The 35-year agreement includes the option for a further 600 metre of quay length in the future to allow for anticipated volume growth, the nominal annual handling capacity will increase to 3.5 million TEU when all phases are complete, creating a new overall annual capacity of up to 6 million TEU.
“The signing of the concession agreement between Abu Dhabi Ports Company and COSCO Shipping Ports Limited will significantly expand trade between China, the UAE and the broader region,” said Dr. Sultan Ahmed Al Jaber, UAE minister of state and chairman of ADPC. “It will greatly enhance the UAE and Abu Dhabi’s role as a key logistics and trading hub, between East and West and will also serve to further diversify the UAE’s dynamic and growing economy.”
“With the development of China’s “One Belt One Road” strategy, there is boundless potential for expanding the UAE-China relationship further. We look forward to closer collaboration with China and to creating even greater economic progress for both our nations in the years ahead,” added Dr Al Jaber.
Wan Min, president of China COSCO Shipping Corporation Limited, said Abu Dhabi’s Khalifa Port is a strategic hub along the ‘One Belt One Road’, with significant geographical advantage for the development of terminal and logistics businesses
“Khalifa Port Container Terminal 2 will be the second overseas terminal in which COSCO Shipping Ports holds the controlling interest,” he added. “With the strong support from the large container shipping fleet of COSCO Shipping Group, COSCO Shipping Ports will dedicate its efforts to develop Khalifa Port Container Terminal 2 as a hub of the Upper Gulf region in the Middle East for international container shipping liners.”
These developments will give Port Khalifa and the adjacent KIZAD free zone a solid footing for growth in the coming years as it increasingly competes with Jebel Ali Port and JAFZA. While Zhang Wei, vice chairman and managing director of COSCO Shipping Ports Limited, said during a media event that the port would be a transhipment hub for the wider region initially, he also added that he expects the deal to draw some Chinese firms away from JAFZA and to KIZAD instead.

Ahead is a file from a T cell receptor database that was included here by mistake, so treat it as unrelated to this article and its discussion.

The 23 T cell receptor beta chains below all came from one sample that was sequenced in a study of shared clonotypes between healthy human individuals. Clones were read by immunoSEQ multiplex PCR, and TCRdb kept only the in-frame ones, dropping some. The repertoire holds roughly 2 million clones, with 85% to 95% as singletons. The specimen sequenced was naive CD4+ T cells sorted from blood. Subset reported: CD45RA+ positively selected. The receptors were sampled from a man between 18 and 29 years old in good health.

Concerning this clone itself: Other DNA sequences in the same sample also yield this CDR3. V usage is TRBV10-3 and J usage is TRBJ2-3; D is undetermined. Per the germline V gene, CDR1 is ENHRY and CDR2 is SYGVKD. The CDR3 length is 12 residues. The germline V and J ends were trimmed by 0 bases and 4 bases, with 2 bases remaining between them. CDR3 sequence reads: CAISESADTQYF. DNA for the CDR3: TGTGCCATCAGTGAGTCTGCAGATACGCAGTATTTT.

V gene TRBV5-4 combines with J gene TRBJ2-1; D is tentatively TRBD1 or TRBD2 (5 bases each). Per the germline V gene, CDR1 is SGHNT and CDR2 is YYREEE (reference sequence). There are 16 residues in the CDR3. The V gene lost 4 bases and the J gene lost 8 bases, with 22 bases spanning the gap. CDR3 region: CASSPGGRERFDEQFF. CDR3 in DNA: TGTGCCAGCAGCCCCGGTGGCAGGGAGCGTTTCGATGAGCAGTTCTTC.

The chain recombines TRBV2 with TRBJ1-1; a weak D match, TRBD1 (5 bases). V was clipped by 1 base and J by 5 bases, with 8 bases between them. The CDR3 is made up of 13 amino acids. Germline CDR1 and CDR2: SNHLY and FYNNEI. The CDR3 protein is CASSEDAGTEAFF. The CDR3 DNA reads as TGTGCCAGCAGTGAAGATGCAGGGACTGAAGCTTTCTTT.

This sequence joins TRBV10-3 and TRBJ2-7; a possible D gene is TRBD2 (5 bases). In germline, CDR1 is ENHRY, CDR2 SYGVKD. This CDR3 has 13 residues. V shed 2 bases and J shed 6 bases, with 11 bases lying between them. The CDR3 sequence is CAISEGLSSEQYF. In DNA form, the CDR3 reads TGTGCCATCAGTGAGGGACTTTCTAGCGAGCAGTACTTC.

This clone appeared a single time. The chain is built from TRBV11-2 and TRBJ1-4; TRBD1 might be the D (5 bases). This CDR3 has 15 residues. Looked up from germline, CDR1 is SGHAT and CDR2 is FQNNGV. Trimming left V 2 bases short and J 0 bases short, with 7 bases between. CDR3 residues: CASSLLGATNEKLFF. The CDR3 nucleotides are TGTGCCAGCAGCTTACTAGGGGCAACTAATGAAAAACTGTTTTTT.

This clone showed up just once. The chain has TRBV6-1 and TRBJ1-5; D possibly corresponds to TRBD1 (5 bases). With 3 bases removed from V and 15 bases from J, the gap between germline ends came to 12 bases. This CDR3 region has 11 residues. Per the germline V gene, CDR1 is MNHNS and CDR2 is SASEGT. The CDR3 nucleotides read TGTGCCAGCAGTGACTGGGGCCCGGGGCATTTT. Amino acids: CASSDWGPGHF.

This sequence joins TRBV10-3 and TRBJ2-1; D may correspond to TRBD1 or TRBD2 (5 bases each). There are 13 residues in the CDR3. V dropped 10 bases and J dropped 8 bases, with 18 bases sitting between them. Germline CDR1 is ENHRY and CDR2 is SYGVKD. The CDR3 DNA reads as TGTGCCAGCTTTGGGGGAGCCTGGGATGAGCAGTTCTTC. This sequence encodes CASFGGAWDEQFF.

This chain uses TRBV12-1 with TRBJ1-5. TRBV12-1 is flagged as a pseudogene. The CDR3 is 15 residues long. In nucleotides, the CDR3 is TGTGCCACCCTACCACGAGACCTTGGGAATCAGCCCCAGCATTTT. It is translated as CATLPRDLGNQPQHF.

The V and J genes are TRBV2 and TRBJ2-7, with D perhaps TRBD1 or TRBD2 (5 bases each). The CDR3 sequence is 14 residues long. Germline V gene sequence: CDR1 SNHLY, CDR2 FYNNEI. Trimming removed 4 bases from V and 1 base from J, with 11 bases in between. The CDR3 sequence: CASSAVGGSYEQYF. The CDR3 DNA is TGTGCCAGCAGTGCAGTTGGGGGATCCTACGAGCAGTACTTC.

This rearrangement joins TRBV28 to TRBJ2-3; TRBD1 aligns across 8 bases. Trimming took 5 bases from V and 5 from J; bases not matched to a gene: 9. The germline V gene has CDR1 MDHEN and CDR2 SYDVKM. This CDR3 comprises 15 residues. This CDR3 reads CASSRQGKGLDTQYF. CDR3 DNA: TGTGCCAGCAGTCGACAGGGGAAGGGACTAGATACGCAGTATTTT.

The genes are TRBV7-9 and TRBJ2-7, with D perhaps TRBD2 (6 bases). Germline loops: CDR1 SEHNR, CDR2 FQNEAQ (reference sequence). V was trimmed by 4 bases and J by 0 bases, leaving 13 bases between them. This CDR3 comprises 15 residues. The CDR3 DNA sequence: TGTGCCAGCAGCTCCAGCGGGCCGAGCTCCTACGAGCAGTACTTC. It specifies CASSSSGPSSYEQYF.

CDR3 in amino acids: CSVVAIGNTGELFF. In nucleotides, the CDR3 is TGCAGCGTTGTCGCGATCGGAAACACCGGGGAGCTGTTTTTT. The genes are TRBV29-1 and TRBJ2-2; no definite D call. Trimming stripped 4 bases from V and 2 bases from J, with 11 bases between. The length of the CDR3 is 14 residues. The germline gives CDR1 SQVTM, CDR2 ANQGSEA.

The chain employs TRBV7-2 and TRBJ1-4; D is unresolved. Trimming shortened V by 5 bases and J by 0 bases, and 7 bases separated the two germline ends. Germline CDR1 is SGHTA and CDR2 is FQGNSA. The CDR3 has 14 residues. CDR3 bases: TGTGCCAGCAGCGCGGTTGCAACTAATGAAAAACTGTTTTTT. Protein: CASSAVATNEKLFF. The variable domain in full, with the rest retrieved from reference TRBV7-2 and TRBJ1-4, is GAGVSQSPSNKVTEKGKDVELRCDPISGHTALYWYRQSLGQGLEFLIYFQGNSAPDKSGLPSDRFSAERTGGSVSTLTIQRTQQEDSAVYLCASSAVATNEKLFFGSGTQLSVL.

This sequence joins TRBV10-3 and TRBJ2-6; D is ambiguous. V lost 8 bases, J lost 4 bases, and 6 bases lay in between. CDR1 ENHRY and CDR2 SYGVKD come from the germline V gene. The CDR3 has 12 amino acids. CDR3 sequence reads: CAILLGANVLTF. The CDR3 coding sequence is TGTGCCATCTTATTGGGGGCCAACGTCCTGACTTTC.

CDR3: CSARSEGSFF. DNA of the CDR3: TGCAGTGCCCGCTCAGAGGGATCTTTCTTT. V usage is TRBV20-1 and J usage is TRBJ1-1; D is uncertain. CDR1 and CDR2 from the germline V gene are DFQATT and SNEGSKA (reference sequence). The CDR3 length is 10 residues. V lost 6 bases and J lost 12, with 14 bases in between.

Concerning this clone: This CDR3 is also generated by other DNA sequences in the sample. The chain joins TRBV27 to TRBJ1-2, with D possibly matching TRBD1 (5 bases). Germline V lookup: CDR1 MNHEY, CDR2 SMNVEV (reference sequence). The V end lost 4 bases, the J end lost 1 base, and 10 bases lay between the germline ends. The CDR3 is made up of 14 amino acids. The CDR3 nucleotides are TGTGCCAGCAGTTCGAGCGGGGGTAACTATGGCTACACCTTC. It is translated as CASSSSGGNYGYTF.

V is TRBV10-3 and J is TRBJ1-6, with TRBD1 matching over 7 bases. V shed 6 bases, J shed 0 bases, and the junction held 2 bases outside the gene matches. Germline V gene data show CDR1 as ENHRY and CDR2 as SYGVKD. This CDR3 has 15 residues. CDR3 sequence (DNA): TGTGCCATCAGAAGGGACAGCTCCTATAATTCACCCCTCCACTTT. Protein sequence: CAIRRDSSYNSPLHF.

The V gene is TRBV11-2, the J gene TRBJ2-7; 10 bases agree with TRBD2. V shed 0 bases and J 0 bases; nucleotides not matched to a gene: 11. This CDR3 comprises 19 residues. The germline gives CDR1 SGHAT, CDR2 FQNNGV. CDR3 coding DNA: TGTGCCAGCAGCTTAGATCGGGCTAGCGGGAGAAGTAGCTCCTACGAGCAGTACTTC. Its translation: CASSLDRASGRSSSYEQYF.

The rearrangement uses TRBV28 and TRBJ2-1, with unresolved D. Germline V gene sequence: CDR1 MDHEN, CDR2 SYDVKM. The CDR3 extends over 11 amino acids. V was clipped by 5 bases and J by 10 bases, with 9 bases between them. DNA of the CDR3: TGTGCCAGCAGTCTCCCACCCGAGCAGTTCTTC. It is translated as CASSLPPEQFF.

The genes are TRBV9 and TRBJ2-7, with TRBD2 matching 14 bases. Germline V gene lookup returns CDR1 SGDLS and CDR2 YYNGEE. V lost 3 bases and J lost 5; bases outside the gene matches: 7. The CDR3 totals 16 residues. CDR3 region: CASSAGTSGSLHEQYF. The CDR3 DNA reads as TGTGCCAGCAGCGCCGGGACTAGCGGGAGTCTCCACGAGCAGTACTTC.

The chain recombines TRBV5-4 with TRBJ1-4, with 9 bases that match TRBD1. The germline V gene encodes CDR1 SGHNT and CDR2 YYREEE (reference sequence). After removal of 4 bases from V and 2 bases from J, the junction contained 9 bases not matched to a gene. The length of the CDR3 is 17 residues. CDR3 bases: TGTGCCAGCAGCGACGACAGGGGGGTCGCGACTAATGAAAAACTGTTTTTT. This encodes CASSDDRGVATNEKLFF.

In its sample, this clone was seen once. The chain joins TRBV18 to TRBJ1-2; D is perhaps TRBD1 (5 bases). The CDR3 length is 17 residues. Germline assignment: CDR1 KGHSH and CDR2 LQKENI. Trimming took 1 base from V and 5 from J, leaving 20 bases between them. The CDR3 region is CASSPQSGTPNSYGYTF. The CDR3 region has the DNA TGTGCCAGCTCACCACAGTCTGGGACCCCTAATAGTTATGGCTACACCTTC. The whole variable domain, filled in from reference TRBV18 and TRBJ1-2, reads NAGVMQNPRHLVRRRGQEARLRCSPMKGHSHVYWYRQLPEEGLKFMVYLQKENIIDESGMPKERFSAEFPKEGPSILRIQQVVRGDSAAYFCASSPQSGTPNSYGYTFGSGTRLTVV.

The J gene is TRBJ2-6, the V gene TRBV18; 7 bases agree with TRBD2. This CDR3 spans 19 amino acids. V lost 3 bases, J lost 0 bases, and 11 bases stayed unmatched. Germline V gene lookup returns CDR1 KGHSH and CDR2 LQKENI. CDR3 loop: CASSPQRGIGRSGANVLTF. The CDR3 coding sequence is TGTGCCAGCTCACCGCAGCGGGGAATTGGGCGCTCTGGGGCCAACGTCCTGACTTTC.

In October, Dr. Naser Al-Tamimi, a UK-based Middle East researcher, political analyst and commentator and author, warned that the current political tensions within the GCC could negatively impact the ports sector. In a commentary for Arab News, Dr. Naser said that with 37 major and minor ports across the GCC, and just ten ports accounting for 95% of all cargo traffic, there is a real risk that investment in greenfield and port expansion projects could take traffic away from existing logistics strongholds.
“Competition among ports in Gulf Cooperation Council (GCC) countries is expected to heat up as operators chase larger shares of the region’s growing logistics sector. Some estimates project that total GCC port throughput will grow to 35-million twenty-foot equivalent unit (TEUs) by 2020, with more than $36 billion of investments committed for greenfield schemes and port expansions,” explains Dr Naser.
“If that outlook coincides with the continuation of the Gulf crisis, it is logical to expect the negative repercussions to spill over to the ports sector. Indeed, without cooperation among GCC states to reduce risks, several Gulf ports may be subject to overcapacity and considerable pressure in the medium to long term.”
While securing Port Khalifa’s growth for the rest of the decade, the deal does appear to be an example of the risk to which Dr. Naser was referring. While he did not mention the Abu Dhabi Ports-COSCO deal specifically, Mahmood Al Bastaki, CEO, Dubai Trade, mentioned this topic during his keynote address at the Leaders in Logistics Conference 2017 in November.
“What is happening now in ocean freight is a sea change and as players in the logistics market we need to think about how this will impact us,” he told delegates. “The new alliances are affecting ports, some are getting more port calls, others are losing out, this affects the end-user in the planning of your supply chain. Through alliances the shipping lines are also changing the routes of world trade.”
With Abu Dhabi Ports’ Port Khalifa now set to be a key link in China’s ‘One Belt One Road Initiative’, these are interesting times for the GCC logistics industry.